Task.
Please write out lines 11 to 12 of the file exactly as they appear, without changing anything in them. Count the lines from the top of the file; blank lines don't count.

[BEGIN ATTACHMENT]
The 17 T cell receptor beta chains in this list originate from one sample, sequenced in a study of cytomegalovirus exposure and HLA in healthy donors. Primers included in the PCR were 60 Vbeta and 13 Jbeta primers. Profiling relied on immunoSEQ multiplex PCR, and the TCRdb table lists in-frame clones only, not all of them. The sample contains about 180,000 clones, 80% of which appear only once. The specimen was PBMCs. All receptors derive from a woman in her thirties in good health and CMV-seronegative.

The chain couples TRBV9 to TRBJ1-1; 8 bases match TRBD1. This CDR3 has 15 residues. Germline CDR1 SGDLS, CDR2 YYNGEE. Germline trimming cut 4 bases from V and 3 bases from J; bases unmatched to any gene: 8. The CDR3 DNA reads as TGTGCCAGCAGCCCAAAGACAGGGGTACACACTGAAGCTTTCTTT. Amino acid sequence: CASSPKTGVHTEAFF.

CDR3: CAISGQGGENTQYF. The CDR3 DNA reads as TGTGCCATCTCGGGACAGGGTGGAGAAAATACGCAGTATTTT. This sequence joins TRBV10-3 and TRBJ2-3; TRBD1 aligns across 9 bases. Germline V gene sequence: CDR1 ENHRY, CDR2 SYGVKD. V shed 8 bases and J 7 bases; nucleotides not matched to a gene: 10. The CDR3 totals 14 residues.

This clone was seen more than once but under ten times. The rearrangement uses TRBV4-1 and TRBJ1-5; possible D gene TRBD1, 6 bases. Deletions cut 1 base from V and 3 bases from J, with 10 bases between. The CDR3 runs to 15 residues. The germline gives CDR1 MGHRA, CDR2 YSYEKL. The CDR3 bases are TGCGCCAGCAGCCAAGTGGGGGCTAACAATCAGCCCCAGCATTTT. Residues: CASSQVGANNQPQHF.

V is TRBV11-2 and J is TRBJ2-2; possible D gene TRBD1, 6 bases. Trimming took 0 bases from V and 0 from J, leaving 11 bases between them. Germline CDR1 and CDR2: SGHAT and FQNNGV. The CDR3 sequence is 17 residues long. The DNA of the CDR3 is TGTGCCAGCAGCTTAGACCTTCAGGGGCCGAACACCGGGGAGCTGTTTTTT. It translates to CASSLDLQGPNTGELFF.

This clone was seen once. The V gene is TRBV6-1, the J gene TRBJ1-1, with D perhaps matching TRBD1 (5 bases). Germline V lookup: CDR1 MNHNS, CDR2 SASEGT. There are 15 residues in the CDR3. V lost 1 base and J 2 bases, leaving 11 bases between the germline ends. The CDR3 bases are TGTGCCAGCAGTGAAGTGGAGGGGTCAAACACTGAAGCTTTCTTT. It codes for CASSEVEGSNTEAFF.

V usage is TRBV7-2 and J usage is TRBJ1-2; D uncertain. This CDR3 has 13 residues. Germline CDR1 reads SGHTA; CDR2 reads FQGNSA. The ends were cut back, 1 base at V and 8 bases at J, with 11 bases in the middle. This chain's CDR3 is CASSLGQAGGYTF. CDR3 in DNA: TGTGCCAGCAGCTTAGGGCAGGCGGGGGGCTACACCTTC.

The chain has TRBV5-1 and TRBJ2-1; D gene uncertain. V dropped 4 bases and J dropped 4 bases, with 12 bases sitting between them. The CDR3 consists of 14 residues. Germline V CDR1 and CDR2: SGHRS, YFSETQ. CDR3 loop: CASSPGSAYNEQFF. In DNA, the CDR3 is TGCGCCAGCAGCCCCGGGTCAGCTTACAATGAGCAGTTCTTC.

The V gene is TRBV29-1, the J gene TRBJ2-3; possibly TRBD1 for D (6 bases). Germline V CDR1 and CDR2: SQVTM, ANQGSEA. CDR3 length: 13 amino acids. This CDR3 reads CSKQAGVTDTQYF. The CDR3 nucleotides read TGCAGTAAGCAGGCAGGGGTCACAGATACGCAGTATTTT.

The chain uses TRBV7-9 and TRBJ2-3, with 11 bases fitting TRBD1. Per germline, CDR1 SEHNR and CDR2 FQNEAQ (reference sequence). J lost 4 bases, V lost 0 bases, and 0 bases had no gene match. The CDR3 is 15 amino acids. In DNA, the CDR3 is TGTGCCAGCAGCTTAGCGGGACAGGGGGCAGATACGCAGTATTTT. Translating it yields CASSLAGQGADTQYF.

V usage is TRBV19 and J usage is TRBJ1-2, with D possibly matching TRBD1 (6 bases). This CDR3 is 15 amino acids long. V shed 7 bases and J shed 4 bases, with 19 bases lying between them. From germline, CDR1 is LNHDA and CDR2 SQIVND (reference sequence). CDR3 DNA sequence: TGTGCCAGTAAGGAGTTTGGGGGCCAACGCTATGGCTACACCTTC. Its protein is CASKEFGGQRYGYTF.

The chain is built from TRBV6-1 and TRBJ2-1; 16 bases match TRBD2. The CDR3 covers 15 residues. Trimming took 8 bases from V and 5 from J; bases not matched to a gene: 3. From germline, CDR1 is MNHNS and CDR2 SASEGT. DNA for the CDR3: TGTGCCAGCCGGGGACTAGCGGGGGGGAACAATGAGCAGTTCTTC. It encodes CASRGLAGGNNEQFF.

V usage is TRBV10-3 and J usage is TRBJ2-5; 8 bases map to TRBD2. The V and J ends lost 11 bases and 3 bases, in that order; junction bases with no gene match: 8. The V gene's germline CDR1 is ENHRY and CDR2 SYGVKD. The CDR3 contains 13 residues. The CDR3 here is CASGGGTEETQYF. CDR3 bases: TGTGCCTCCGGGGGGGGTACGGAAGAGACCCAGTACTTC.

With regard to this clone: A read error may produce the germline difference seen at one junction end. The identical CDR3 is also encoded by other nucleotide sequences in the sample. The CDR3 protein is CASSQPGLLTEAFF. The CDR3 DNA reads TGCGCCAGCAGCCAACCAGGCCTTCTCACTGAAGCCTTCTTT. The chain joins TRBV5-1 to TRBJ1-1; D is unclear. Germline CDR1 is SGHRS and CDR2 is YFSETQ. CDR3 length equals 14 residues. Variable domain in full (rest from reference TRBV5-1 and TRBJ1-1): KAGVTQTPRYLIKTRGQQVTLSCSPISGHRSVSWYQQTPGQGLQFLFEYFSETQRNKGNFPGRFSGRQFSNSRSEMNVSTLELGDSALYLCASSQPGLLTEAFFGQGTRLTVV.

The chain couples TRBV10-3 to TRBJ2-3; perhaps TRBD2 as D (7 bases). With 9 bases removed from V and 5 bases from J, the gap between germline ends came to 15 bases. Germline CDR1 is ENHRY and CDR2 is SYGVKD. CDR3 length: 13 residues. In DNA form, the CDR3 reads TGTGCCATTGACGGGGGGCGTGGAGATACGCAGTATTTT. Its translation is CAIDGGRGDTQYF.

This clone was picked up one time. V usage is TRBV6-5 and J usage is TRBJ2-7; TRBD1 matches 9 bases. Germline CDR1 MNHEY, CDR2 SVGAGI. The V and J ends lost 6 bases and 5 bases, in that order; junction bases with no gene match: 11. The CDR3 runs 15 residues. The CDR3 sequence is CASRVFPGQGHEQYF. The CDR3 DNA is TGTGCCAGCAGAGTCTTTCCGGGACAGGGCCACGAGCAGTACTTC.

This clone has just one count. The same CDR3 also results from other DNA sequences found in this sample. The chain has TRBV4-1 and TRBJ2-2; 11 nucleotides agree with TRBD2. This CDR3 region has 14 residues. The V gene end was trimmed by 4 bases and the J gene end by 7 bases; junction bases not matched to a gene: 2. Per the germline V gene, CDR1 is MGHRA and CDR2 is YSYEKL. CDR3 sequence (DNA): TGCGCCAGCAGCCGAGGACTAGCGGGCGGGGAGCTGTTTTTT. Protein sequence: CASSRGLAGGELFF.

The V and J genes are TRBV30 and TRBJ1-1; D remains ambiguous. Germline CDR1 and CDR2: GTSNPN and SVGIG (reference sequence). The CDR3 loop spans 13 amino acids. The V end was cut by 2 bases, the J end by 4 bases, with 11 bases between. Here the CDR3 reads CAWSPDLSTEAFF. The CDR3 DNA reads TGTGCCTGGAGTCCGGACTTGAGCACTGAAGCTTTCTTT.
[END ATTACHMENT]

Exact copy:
V usage is TRBV19 and J usage is TRBJ1-2, with D possibly matching TRBD1 (6 bases). This CDR3 is 15 amino acids long. V shed 7 bases and J shed 4 bases, with 19 bases lying between them. From germline, CDR1 is LNHDA and CDR2 SQIVND (reference sequence). CDR3 DNA sequence: TGTGCCAGTAAGGAGTTTGGGGGCCAACGCTATGGCTACACCTTC. Its protein is CASKEFGGQRYGYTF.

The chain is built from TRBV6-1 and TRBJ2-1; 16 bases match TRBD2. The CDR3 covers 15 residues. Trimming took 8 bases from V and 5 from J; bases not matched to a gene: 3. From germline, CDR1 is MNHNS and CDR2 SASEGT. DNA for the CDR3: TGTGCCAGCCGGGGACTAGCGGGGGGGAACAATGAGCAGTTCTTC. It encodes CASRGLAGGNNEQFF.